Rob McKay started giving away the burrito money about the time South Central
Los Angeles ignited in the wake of the Rodney King verdict. He was just 27 at
the time, and among the wealthy called to open their pockets to help rebuild.
That "slap in the face by some serious reality," as McKay calls the 1992 riots,
was the very beginning of his philanthropic life. A family fortune, amassed from
the Taco Bell empire that his father helped build, started flowing that year into
charity projects, many of them in the Bay Area.
Lots of rich guys give away lots of money in California. But McKay -- who
lives in a two-bedroom house on Telegraph Hill -- now is joining a select group
of millionaires who have ventured into politics through their checkbooks.
Taco Bell heir Rob McKay is funding an initiative to ease voter registration.
Chronicle photo by Michael Macor
Most of them end up looking like rubes.
But McKay is starting at the bottom so to speak, not with his own political
ambitions just yet, but with actual voters. He has spent $1.5 million of his own
money to put an initiative on the November ballot, Proposition 52, which would
allow people to register to vote on election day.
If passed, it would be one of the most dramatic changes in California election
law in recent memory, forcing a shakeup of political campaigns that now target
mostly middle-class and wealthy voters. With proper ID, any citizen could just
walk up and vote.
"We all wish people showed up at town hall forums and watched 'Face the Nation'
and all these programs on a weekly basis," said McKay. "We know they don't. Even
among so-called concerned voters, there is a time crunch, and I don't think people
should be penalized because of it."
For McKay, it's part of a decadelong effort to get to the roots of democracy
through his family's foundation, which gives away about $2 million a year. They've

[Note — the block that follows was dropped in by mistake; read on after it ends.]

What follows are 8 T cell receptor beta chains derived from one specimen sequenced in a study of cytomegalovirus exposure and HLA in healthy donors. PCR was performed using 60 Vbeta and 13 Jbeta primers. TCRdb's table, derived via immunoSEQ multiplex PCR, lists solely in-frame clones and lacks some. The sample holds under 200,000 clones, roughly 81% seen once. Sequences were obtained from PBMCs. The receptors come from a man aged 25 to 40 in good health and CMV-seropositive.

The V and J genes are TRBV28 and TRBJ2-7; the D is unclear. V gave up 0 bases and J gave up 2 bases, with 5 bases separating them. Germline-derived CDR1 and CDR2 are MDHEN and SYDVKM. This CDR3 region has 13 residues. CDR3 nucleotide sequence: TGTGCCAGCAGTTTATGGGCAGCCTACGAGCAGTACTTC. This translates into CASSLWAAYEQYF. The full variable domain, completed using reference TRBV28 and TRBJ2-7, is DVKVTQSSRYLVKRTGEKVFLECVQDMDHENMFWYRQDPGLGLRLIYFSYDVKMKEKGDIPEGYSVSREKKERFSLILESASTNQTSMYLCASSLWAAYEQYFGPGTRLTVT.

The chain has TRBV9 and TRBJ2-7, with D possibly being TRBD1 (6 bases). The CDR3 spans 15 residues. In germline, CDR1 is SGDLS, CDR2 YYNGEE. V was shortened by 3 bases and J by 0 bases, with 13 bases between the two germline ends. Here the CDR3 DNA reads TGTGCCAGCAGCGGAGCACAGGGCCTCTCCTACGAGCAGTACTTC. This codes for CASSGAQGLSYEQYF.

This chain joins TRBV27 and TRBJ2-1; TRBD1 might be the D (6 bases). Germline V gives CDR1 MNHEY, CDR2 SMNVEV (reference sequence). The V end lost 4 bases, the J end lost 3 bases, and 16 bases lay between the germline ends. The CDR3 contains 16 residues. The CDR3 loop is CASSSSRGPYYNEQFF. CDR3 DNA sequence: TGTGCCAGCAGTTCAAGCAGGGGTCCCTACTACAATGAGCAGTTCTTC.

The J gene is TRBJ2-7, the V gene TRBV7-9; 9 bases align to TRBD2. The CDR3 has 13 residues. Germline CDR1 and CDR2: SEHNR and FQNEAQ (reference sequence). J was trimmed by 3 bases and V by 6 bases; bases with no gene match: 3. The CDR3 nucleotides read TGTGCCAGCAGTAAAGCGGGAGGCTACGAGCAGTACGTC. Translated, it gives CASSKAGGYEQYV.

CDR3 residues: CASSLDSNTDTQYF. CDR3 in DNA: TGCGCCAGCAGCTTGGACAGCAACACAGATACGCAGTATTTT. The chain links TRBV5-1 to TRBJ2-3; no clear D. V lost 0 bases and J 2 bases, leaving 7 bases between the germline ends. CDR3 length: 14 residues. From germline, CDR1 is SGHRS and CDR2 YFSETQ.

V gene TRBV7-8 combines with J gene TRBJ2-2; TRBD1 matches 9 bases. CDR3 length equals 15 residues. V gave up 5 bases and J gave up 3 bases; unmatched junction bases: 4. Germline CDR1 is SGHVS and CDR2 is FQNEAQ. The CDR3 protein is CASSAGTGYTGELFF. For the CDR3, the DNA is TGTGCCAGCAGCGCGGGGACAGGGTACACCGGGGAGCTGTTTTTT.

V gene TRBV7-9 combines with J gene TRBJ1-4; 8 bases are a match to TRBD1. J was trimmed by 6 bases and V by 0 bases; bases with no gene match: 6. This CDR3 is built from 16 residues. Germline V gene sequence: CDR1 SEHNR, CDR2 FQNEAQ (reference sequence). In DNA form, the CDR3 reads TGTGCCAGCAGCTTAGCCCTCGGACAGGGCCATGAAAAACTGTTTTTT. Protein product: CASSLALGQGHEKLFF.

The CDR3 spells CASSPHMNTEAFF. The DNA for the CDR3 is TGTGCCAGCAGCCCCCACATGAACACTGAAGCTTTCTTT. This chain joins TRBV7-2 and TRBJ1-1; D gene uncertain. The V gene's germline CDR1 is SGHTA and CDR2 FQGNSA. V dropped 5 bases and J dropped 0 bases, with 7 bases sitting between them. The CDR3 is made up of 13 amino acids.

funded Santa Cruz Barrios Unidos, which works with former gang members, and the
affordable housing activists at Chinatown Community Development.
FINANCED S.F. LIVING WAGE
McKay grew up in conservative Orange County with Republican parents, but he
moved to the Bay Area, attended graduate school at UC Berkeley and eventually
helped finance San Francisco's successful living wage campaign for low-income
But don't page Dr. Freud. Just because the family money came from an industry
that pays notoriously low wages doesn't mean McKay was compensating.
"Let me tell you what I am not: I am not sort of liberal white rich guilt,
which frankly in the Bay Area we see plenty of," said McKay.
McKay, a sort of low-key Democrat, said the political realm is more accountable
to the public than the "relatively smug world of philanthropy" that rarely takes
risks or makes long-term investments. He said most of the grants the McKay Foundation
gives are for at least five years and in $50,000 chunks to ground-level community
McKay now is fluent in the language of community-group speak. Asked to describe
any political motivation behind his donations, he talks about "empowerment in
communities" and "issues about basic fairness and equality."
McKay spent most of his youth in Southern California, attending wealthy Foothill
High School and Occidental College, where he studied political science. A job
in Chicago training to become a banking analyst got him interested in low-income